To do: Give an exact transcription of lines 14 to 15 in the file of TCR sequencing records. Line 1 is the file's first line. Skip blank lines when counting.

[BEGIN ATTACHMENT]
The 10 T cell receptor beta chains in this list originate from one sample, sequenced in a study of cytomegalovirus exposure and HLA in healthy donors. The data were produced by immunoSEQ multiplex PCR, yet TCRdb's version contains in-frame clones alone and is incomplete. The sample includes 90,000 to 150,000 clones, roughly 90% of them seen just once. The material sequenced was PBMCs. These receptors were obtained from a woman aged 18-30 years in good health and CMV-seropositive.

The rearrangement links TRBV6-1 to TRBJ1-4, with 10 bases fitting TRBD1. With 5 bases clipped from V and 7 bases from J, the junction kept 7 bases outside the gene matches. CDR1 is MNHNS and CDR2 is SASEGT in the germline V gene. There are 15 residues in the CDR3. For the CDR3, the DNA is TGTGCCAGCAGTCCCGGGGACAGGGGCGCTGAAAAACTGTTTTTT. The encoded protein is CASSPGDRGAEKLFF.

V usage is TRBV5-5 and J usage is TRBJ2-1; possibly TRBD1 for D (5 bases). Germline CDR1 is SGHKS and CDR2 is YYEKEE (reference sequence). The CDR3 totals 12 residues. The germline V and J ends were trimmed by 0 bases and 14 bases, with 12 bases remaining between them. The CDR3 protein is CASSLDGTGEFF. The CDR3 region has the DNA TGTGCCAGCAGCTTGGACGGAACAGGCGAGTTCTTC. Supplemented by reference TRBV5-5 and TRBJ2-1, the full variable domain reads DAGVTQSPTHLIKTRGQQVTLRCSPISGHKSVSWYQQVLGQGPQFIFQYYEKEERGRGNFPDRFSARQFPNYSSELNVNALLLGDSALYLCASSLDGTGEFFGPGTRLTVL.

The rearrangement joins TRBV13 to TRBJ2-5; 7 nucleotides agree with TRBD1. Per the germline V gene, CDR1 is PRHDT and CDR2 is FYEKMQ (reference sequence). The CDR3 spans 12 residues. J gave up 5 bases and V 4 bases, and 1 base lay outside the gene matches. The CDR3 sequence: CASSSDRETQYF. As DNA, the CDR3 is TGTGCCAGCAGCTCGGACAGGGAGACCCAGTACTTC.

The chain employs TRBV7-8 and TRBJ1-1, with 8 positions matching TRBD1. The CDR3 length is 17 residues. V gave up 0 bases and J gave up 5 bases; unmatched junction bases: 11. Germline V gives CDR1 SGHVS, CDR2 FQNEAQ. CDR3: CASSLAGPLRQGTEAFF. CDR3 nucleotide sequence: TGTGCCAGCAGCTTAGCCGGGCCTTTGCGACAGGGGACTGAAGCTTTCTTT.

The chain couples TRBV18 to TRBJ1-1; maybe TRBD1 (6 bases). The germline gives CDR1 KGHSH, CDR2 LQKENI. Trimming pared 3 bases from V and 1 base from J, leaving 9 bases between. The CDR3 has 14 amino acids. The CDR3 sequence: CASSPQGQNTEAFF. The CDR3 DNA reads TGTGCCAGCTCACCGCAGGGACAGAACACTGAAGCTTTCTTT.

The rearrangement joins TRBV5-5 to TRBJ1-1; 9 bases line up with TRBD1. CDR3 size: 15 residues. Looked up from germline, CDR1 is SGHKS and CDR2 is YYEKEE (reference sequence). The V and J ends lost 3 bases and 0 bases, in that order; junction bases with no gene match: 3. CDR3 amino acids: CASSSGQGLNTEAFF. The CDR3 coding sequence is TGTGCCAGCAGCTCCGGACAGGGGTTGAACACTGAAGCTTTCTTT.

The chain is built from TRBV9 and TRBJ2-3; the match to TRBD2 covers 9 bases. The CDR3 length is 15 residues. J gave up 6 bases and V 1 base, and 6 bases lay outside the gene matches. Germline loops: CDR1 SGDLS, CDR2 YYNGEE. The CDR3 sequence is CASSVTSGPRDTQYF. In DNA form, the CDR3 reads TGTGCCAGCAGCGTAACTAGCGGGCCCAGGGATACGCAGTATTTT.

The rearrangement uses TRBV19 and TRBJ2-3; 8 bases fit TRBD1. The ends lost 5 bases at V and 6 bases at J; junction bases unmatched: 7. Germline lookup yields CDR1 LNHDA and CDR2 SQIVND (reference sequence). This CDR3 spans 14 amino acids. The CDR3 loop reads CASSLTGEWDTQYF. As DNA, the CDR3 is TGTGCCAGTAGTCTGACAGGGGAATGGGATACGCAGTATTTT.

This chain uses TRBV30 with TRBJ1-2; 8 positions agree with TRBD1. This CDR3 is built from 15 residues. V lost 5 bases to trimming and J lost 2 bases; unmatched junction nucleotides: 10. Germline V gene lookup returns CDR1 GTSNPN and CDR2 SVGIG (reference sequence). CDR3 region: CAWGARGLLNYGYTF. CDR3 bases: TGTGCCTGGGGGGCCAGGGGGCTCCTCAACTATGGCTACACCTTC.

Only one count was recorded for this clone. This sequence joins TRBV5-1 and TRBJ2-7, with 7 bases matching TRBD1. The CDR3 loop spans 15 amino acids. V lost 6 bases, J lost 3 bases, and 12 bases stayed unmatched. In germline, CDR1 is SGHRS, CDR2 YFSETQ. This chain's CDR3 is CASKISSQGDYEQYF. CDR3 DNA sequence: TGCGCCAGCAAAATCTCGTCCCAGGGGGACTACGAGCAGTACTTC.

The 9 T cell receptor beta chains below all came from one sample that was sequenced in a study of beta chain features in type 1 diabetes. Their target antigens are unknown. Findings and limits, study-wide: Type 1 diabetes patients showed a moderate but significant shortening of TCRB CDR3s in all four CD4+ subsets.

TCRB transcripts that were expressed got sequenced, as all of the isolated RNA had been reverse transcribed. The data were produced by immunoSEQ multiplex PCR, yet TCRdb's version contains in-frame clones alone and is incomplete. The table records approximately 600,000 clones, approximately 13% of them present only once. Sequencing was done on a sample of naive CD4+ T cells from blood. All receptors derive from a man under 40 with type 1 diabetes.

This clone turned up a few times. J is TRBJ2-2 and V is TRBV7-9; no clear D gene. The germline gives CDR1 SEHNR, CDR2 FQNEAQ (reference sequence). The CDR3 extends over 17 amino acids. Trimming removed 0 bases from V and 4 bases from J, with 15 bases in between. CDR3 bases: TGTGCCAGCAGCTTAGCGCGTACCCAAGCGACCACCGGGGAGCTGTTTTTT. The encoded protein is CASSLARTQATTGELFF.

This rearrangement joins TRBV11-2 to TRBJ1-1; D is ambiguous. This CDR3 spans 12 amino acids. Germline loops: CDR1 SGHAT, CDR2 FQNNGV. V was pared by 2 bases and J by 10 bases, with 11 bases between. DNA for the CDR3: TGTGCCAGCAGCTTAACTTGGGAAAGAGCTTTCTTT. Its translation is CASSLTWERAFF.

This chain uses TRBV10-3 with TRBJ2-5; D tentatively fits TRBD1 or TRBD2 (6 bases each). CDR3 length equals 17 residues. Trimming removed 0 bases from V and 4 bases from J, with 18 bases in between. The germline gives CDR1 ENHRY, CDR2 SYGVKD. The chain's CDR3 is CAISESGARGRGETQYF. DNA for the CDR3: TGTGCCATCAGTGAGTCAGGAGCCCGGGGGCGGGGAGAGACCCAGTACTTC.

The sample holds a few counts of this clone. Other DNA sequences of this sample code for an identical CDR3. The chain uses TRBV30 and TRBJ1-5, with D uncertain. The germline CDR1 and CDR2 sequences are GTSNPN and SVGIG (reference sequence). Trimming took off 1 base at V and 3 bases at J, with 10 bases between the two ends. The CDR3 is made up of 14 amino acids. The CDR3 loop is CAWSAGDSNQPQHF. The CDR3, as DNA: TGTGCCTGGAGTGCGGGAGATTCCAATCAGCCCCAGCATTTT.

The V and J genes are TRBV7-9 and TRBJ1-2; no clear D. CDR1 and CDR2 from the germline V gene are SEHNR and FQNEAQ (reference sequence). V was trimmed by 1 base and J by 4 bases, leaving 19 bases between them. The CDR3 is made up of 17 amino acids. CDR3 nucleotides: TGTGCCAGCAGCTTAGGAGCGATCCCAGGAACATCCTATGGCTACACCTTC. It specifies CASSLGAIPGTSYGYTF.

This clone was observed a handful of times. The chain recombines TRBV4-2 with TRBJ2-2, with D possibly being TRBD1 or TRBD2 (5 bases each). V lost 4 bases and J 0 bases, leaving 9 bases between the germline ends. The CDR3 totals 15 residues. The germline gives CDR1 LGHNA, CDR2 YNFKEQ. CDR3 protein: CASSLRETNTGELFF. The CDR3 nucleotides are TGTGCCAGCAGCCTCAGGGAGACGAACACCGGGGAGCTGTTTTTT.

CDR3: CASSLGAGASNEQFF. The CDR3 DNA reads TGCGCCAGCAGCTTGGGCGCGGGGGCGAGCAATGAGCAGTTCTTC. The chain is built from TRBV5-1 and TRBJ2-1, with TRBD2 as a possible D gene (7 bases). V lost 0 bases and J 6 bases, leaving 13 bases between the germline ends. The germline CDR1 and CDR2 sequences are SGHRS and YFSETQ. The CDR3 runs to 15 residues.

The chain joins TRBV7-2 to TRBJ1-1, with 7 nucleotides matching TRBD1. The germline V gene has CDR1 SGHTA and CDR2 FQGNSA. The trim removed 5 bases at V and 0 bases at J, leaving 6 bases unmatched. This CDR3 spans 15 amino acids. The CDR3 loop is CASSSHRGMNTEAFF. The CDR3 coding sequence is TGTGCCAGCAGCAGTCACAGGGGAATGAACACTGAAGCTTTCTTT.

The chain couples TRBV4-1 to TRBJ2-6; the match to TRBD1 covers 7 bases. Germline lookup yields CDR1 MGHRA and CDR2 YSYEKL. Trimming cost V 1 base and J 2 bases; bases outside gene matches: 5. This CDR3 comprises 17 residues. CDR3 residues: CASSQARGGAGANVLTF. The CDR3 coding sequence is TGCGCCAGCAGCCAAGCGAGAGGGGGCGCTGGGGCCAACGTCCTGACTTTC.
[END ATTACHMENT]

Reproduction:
This clone turned up a few times. J is TRBJ2-2 and V is TRBV7-9; no clear D gene. The germline gives CDR1 SEHNR, CDR2 FQNEAQ (reference sequence). The CDR3 extends over 17 amino acids. Trimming removed 0 bases from V and 4 bases from J, with 15 bases in between. CDR3 bases: TGTGCCAGCAGCTTAGCGCGTACCCAAGCGACCACCGGGGAGCTGTTTTTT. The encoded protein is CASSLARTQATTGELFF.

This rearrangement joins TRBV11-2 to TRBJ1-1; D is ambiguous. This CDR3 spans 12 amino acids. Germline loops: CDR1 SGHAT, CDR2 FQNNGV. V was pared by 2 bases and J by 10 bases, with 11 bases between. DNA for the CDR3: TGTGCCAGCAGCTTAACTTGGGAAAGAGCTTTCTTT. Its translation is CASSLTWERAFF.